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  • Ian P. Christian said:

    Thanks for the article. You’re right that eInk isn’t quite the same as paper, obviously. It is however the best that we have right now on the market. It’s certainly going to be interesting to see how well this industry plays out in the next 2 years. You link to an article ‘who needs a kindle, when you’ve got an Eee PC’, I can only assume that the poster hasn’t seen eInk in person. I didn’t understand the hype till I actually saw one, the screen is amazing. I have a review including a 10 minute video of the BeBook in action on my site, which hopefully might help people to get a feel for them. Having said that, I urge people not to form a full opinion of the devices till you have actually held one – go find a local store that sells any of the devices and see the screen. One you’ve done that, buy the BeBook, cos it’s the best there is at the moment 🙂


  • Rowan Hanna said:

    Thanks for putting together the video. I hadn’t seen the BeBook in action before that. It looks great, and so does eInk. The next few years will be very exciting…

    Re: the ‘Who needs a Kindle when you’ve got an Eee PC’ article was mainly highlighting the qualities of sub-notebooks like the Eee PC, which can potentially be used as e-book reading devices, if you don’t mind reading of a computer screen.

    On another note, I think that we’ll continue to see a divergence between electronic reading devices and laptops over the next few years, but as computer hardware continues to be miniaturized, we’ll see these sort of devices converge once again into super devices — there’s only so many devices we can carry around after all.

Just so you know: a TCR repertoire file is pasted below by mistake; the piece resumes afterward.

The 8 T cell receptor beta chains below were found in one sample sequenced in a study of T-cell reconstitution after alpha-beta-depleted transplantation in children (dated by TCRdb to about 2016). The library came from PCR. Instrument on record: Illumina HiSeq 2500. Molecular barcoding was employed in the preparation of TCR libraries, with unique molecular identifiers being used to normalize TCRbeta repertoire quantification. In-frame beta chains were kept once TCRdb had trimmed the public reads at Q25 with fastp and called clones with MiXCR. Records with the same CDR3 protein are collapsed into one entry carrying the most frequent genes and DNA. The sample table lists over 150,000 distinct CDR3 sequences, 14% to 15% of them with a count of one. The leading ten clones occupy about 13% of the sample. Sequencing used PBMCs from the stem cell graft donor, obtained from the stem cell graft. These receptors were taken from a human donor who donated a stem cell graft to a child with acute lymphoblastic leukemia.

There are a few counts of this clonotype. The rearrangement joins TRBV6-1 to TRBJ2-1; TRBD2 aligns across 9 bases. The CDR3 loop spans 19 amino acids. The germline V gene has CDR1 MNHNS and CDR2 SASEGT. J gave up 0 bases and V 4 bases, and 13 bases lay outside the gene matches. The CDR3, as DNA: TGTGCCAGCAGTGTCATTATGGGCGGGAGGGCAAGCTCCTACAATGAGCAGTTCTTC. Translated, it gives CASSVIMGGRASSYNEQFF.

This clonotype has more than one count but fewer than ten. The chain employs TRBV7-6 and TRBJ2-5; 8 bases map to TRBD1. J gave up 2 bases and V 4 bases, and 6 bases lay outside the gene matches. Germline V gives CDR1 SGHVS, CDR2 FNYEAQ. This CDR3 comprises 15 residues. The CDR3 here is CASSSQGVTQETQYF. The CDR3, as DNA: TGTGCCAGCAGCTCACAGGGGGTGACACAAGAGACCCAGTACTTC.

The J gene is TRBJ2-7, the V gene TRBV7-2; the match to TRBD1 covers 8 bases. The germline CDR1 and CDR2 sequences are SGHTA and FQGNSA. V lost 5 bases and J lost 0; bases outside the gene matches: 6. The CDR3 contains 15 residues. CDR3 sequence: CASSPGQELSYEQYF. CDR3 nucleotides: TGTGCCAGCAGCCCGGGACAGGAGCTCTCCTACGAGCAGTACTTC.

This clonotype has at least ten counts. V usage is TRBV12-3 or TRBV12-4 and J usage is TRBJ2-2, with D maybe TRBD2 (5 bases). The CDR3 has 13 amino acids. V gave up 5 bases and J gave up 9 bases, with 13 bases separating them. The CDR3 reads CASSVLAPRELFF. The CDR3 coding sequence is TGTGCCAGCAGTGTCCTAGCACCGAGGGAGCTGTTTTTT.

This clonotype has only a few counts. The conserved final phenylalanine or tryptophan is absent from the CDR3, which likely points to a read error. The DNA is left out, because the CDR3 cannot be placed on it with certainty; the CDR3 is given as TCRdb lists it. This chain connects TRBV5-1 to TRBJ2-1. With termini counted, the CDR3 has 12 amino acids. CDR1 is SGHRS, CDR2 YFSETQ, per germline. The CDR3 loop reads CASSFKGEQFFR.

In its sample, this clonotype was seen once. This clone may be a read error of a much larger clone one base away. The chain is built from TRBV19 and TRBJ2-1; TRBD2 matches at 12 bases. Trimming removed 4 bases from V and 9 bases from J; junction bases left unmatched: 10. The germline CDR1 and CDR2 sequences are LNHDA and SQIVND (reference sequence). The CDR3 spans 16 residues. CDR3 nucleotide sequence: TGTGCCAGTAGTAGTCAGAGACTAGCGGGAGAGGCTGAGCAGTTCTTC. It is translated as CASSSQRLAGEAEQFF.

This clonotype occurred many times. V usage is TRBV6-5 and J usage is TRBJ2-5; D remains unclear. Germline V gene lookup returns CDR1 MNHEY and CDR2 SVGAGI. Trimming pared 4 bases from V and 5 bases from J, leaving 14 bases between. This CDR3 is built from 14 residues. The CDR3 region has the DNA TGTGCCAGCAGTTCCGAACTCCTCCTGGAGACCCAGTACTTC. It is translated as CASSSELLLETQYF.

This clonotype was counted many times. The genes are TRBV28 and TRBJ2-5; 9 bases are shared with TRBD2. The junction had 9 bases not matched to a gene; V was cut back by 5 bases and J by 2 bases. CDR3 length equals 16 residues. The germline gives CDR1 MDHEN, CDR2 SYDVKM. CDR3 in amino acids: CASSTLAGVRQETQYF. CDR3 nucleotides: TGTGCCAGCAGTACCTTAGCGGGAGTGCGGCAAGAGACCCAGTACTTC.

• Rowan Hanna said:

    Bits, a NY Times blog, looks at a paper-like computer display that Hewlett-Packard and Arizona State University have created.

    This is the sort of thing that will ultimately replace paper as we know it today.

  • Plastic Logic Reader Prototype 2 Demo’d At CES 2009 said:

    […] the release of the Plastic Logic Reader and other devices like it. In my opinion they will make the paperless paper dream a reality. Just have to wait until 2010. Hmm. Related PostsDemo of the Plastic Logic electronic […]

  • Digital Documents - a blog with an electronic document theme | Debenu Blog said:

    […] The Paperless Paper Revolution This entry was written by Rowan Hanna, posted on October 26, 2008 at 7:13 am, filed under News and tagged benubird pro, digital documents, Document Management, e-books, electronic document blog, electronic reading device. Bookmark the permalink. Follow any comments here with the RSS feed for this post. Post a comment or leave a trackback: Trackback URL. « Need A Good Personal Document Management Solution? Benubird Pro Mentioned In The Financial Review » […]

  • Gressey Bryant said:

    Mr.Hanna the electronic paper comment regarding developing epaper to look like the real paper (pre-printed and made from pulp) you purchase, I have developed the technology you speak of in your article above. Please go to my website and test your reality and see if my Paperless Paper technology meets the standards you site in your article. Website: http://www.inxcelepaper.com send me your comments.

  • Rowan Hanna (author) said:

    Hi Gressey,

    Do you have a trial product that can be downloaded?

    – Rowan.